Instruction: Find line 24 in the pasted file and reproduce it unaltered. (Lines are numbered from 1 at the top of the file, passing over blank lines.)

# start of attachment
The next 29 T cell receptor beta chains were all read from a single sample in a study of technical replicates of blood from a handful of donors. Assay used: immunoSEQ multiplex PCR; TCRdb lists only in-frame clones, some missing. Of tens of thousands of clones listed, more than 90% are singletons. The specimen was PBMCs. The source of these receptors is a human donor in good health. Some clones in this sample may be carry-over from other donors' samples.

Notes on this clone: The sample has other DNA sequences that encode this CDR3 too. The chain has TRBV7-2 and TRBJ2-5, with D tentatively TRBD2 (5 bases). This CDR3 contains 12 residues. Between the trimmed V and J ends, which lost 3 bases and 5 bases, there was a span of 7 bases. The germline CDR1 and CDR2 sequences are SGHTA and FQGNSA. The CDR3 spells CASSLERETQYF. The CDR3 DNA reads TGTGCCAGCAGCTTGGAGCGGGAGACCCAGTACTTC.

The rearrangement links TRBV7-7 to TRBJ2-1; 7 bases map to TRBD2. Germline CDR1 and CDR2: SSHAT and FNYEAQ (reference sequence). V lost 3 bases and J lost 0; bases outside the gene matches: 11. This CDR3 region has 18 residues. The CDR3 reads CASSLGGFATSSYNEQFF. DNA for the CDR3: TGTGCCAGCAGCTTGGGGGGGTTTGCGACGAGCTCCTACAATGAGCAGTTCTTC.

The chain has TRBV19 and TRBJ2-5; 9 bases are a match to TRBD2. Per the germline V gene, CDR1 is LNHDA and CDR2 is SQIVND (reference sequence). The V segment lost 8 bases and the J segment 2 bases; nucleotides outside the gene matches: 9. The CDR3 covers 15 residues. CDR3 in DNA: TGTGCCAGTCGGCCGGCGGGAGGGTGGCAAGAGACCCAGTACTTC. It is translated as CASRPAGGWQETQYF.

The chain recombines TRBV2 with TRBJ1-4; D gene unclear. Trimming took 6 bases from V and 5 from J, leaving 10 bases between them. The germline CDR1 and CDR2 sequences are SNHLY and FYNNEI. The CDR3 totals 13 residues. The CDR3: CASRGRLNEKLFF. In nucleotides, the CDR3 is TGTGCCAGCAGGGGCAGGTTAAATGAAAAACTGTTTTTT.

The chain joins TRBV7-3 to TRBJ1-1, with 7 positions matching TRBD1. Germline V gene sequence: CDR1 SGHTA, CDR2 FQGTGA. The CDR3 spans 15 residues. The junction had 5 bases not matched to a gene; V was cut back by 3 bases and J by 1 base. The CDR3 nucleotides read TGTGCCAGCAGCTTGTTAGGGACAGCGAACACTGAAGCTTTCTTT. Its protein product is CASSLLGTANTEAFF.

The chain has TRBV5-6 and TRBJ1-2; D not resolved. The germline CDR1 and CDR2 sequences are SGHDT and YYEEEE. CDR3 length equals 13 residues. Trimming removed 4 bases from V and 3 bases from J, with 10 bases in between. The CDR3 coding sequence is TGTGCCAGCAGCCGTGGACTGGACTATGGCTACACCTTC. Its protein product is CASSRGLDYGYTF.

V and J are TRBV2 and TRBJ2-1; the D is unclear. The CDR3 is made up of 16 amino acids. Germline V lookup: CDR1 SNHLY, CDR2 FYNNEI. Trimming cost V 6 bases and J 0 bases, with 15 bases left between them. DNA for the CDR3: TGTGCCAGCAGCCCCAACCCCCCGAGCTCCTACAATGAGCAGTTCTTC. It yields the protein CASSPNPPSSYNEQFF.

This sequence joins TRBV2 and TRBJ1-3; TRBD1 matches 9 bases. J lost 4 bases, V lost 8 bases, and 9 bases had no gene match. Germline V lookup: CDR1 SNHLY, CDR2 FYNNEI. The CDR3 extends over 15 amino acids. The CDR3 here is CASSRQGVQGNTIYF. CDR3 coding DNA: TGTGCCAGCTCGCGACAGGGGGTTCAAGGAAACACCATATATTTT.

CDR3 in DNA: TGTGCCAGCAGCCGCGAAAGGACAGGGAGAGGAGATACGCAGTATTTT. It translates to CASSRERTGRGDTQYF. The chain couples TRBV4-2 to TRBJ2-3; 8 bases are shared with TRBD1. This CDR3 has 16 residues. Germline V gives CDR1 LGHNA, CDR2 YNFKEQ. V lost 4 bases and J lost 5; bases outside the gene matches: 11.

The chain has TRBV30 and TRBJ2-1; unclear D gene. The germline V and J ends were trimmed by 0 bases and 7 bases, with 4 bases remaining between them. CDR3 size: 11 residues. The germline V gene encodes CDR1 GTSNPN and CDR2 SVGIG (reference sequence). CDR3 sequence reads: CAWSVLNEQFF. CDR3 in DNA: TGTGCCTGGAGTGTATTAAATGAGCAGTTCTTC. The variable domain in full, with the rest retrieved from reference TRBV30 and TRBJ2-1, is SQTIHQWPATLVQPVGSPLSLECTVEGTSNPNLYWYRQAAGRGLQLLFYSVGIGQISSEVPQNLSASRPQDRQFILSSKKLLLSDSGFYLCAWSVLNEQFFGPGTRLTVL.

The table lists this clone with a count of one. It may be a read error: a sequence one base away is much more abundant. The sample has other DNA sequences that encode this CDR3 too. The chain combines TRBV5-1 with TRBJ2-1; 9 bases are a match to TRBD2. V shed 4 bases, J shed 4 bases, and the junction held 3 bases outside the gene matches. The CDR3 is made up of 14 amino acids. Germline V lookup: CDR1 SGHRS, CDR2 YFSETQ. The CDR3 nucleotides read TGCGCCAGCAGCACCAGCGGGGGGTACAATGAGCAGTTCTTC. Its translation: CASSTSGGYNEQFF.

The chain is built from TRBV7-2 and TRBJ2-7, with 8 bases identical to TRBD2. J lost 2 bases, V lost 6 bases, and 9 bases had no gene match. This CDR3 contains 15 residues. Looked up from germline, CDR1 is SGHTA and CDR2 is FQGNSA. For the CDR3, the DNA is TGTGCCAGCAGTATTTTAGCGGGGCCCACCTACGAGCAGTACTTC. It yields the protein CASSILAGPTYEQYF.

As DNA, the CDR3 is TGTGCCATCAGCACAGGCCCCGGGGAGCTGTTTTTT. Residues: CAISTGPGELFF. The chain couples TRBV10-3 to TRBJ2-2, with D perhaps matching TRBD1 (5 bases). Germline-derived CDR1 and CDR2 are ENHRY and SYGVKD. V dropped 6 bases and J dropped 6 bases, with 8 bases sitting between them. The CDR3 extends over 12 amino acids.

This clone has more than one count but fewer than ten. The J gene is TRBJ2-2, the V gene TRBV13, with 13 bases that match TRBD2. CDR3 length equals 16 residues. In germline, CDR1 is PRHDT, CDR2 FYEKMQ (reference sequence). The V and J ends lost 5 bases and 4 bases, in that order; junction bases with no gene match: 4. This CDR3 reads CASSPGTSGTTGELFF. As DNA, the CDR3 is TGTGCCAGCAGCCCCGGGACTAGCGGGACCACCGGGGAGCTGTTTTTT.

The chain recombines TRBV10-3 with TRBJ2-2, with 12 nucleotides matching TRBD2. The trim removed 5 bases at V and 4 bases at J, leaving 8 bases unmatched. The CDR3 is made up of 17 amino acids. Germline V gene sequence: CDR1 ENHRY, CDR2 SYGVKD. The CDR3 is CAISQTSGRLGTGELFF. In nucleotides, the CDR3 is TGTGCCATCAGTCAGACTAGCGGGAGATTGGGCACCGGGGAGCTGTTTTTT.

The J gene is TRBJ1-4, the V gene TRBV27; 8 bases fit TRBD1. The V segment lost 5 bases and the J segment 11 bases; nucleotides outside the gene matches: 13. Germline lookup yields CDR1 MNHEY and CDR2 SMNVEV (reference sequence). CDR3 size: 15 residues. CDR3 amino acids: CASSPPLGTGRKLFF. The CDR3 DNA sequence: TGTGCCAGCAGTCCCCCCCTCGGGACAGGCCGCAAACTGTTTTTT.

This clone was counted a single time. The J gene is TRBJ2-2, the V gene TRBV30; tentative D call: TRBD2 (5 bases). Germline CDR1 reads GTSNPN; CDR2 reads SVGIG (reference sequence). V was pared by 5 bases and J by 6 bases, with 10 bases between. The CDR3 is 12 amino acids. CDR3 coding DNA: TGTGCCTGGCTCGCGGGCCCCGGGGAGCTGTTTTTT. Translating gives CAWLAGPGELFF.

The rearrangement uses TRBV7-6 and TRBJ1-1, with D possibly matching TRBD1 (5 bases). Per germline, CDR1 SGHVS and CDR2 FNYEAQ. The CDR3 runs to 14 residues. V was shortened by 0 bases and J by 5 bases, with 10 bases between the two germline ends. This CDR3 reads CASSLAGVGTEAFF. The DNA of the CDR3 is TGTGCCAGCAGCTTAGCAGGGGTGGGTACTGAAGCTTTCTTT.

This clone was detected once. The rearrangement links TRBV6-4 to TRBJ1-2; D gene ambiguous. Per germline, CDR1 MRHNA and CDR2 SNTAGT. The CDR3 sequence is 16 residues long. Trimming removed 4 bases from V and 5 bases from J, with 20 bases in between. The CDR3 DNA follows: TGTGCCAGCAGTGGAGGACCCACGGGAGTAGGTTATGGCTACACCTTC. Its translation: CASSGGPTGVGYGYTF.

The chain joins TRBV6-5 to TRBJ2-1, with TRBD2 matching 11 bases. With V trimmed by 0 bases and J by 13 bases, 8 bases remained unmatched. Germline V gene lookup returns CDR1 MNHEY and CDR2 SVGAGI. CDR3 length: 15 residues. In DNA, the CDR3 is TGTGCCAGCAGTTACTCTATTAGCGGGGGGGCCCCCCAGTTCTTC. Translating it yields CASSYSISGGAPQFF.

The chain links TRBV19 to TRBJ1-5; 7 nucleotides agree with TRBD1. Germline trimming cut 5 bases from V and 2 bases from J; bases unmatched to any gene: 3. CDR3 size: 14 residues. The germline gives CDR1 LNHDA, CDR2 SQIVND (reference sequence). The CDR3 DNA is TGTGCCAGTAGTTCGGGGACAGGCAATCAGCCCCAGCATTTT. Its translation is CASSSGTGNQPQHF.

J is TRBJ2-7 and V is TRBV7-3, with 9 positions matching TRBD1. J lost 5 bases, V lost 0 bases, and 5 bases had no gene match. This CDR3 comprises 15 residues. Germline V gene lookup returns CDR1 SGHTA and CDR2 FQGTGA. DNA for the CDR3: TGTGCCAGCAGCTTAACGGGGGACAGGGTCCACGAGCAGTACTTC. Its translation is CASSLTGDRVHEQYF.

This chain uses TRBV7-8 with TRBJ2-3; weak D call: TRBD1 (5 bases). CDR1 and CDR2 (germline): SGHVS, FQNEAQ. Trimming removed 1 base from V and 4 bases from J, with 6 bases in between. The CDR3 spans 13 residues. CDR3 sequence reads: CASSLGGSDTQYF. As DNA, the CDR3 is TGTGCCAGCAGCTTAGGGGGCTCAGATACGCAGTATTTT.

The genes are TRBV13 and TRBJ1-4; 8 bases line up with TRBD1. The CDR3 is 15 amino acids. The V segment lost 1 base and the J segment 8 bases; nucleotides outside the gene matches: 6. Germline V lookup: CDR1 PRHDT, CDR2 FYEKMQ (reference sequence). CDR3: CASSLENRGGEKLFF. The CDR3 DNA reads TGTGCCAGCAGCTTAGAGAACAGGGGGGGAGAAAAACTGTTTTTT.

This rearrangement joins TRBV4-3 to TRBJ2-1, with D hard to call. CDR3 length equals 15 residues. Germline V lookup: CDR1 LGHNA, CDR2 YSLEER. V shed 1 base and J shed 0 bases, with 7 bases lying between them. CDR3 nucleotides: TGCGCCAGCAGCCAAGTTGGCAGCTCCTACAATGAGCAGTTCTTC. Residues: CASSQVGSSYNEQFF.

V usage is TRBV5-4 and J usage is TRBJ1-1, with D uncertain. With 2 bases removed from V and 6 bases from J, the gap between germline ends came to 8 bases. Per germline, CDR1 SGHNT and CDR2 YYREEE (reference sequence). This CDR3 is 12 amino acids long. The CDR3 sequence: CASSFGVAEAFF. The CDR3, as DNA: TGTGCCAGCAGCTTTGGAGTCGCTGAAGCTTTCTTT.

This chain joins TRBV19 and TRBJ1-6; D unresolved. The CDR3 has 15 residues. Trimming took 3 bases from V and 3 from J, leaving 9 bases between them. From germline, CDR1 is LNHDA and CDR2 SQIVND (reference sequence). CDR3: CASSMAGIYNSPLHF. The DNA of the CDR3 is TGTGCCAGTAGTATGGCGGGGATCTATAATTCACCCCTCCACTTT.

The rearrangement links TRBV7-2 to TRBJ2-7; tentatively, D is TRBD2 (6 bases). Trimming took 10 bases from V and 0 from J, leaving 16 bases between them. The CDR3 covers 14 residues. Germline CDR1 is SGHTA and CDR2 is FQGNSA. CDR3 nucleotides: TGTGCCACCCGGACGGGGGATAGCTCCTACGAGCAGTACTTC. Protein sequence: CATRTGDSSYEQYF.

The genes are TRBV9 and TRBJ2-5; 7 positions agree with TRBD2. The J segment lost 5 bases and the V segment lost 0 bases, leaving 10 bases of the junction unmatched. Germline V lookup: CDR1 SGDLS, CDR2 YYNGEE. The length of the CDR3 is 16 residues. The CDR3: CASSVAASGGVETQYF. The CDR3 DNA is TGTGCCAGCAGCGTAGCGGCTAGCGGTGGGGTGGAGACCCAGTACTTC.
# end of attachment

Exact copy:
This chain uses TRBV7-8 with TRBJ2-3; weak D call: TRBD1 (5 bases). CDR1 and CDR2 (germline): SGHVS, FQNEAQ. Trimming removed 1 base from V and 4 bases from J, with 6 bases in between. The CDR3 spans 13 residues. CDR3 sequence reads: CASSLGGSDTQYF. As DNA, the CDR3 is TGTGCCAGCAGCTTAGGGGGCTCAGATACGCAGTATTTT.